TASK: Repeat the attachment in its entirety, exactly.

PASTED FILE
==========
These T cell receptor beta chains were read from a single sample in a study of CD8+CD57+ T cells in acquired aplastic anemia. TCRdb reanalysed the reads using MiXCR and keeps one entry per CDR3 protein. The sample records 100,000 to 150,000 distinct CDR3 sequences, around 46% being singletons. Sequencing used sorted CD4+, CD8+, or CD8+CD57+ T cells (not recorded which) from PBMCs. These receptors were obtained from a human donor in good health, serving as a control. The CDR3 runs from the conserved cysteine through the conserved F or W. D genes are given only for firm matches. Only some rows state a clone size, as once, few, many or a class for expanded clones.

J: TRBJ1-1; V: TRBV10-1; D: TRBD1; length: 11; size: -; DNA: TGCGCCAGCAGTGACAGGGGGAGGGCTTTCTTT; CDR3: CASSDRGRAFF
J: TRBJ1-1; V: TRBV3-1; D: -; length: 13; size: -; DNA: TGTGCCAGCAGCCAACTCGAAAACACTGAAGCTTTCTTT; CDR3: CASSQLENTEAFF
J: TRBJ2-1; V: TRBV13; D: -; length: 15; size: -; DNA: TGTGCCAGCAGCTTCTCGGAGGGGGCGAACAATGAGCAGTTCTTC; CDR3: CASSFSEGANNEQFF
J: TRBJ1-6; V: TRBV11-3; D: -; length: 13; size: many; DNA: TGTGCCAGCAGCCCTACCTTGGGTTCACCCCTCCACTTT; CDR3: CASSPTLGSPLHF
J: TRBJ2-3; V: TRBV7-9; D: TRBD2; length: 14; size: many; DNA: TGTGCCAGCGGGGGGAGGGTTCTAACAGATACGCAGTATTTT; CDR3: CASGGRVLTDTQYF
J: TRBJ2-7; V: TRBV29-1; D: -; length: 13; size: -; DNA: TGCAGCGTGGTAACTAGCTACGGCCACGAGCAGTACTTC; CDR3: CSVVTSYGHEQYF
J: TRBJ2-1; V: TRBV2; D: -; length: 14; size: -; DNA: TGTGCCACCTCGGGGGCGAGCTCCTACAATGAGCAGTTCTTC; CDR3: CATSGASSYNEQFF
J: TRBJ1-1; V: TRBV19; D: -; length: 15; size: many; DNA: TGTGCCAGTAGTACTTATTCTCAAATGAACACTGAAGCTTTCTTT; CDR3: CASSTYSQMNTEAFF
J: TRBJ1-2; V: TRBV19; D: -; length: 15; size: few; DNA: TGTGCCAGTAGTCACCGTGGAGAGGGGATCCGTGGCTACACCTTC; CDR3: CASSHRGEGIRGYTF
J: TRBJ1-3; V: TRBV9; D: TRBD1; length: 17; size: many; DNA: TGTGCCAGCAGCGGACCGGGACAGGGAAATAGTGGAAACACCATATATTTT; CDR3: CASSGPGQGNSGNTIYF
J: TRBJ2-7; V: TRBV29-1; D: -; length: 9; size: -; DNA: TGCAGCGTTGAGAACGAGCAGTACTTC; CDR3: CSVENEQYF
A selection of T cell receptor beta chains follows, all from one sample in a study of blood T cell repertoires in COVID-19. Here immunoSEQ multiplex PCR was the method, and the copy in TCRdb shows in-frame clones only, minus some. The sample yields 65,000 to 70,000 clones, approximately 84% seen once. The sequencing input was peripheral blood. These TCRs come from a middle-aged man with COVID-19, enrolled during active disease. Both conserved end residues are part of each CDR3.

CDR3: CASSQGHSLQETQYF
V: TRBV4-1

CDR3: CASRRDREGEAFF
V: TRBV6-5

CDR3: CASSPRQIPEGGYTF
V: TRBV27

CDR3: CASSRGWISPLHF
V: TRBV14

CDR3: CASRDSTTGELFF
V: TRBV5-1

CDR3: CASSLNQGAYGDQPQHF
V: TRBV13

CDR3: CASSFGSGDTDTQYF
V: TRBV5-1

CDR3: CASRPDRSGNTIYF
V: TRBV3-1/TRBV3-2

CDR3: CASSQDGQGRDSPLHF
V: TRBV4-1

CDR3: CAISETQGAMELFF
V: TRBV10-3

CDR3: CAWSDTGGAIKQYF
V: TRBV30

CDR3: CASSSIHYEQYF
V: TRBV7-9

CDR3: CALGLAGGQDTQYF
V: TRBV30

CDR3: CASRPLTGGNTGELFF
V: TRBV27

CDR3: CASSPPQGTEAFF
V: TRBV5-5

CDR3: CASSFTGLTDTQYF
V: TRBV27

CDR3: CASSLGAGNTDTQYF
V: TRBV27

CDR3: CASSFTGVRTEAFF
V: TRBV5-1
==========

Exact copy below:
These T cell receptor beta chains were read from a single sample in a study of CD8+CD57+ T cells in acquired aplastic anemia. TCRdb reanalysed the reads using MiXCR and keeps one entry per CDR3 protein. The sample records 100,000 to 150,000 distinct CDR3 sequences, around 46% being singletons. Sequencing used sorted CD4+, CD8+, or CD8+CD57+ T cells (not recorded which) from PBMCs. These receptors were obtained from a human donor in good health, serving as a control. The CDR3 runs from the conserved cysteine through the conserved F or W. D genes are given only for firm matches. Only some rows state a clone size, as once, few, many or a class for expanded clones.

J: TRBJ1-1; V: TRBV10-1; D: TRBD1; length: 11; size: -; DNA: TGCGCCAGCAGTGACAGGGGGAGGGCTTTCTTT; CDR3: CASSDRGRAFF
J: TRBJ1-1; V: TRBV3-1; D: -; length: 13; size: -; DNA: TGTGCCAGCAGCCAACTCGAAAACACTGAAGCTTTCTTT; CDR3: CASSQLENTEAFF
J: TRBJ2-1; V: TRBV13; D: -; length: 15; size: -; DNA: TGTGCCAGCAGCTTCTCGGAGGGGGCGAACAATGAGCAGTTCTTC; CDR3: CASSFSEGANNEQFF
J: TRBJ1-6; V: TRBV11-3; D: -; length: 13; size: many; DNA: TGTGCCAGCAGCCCTACCTTGGGTTCACCCCTCCACTTT; CDR3: CASSPTLGSPLHF
J: TRBJ2-3; V: TRBV7-9; D: TRBD2; length: 14; size: many; DNA: TGTGCCAGCGGGGGGAGGGTTCTAACAGATACGCAGTATTTT; CDR3: CASGGRVLTDTQYF
J: TRBJ2-7; V: TRBV29-1; D: -; length: 13; size: -; DNA: TGCAGCGTGGTAACTAGCTACGGCCACGAGCAGTACTTC; CDR3: CSVVTSYGHEQYF
J: TRBJ2-1; V: TRBV2; D: -; length: 14; size: -; DNA: TGTGCCACCTCGGGGGCGAGCTCCTACAATGAGCAGTTCTTC; CDR3: CATSGASSYNEQFF
J: TRBJ1-1; V: TRBV19; D: -; length: 15; size: many; DNA: TGTGCCAGTAGTACTTATTCTCAAATGAACACTGAAGCTTTCTTT; CDR3: CASSTYSQMNTEAFF
J: TRBJ1-2; V: TRBV19; D: -; length: 15; size: few; DNA: TGTGCCAGTAGTCACCGTGGAGAGGGGATCCGTGGCTACACCTTC; CDR3: CASSHRGEGIRGYTF
J: TRBJ1-3; V: TRBV9; D: TRBD1; length: 17; size: many; DNA: TGTGCCAGCAGCGGACCGGGACAGGGAAATAGTGGAAACACCATATATTTT; CDR3: CASSGPGQGNSGNTIYF
J: TRBJ2-7; V: TRBV29-1; D: -; length: 9; size: -; DNA: TGCAGCGTTGAGAACGAGCAGTACTTC; CDR3: CSVENEQYF
A selection of T cell receptor beta chains follows, all from one sample in a study of blood T cell repertoires in COVID-19. Here immunoSEQ multiplex PCR was the method, and the copy in TCRdb shows in-frame clones only, minus some. The sample yields 65,000 to 70,000 clones, approximately 84% seen once. The sequencing input was peripheral blood. These TCRs come from a middle-aged man with COVID-19, enrolled during active disease. Both conserved end residues are part of each CDR3.

CDR3: CASSQGHSLQETQYF
V: TRBV4-1

CDR3: CASRRDREGEAFF
V: TRBV6-5

CDR3: CASSPRQIPEGGYTF
V: TRBV27

CDR3: CASSRGWISPLHF
V: TRBV14

CDR3: CASRDSTTGELFF
V: TRBV5-1

CDR3: CASSLNQGAYGDQPQHF
V: TRBV13

CDR3: CASSFGSGDTDTQYF
V: TRBV5-1

CDR3: CASRPDRSGNTIYF
V: TRBV3-1/TRBV3-2

CDR3: CASSQDGQGRDSPLHF
V: TRBV4-1

CDR3: CAISETQGAMELFF
V: TRBV10-3

CDR3: CAWSDTGGAIKQYF
V: TRBV30

CDR3: CASSSIHYEQYF
V: TRBV7-9

CDR3: CALGLAGGQDTQYF
V: TRBV30

CDR3: CASRPLTGGNTGELFF
V: TRBV27

CDR3: CASSPPQGTEAFF
V: TRBV5-5

CDR3: CASSFTGLTDTQYF
V: TRBV27

CDR3: CASSLGAGNTDTQYF
V: TRBV27

CDR3: CASSFTGVRTEAFF
V: TRBV5-1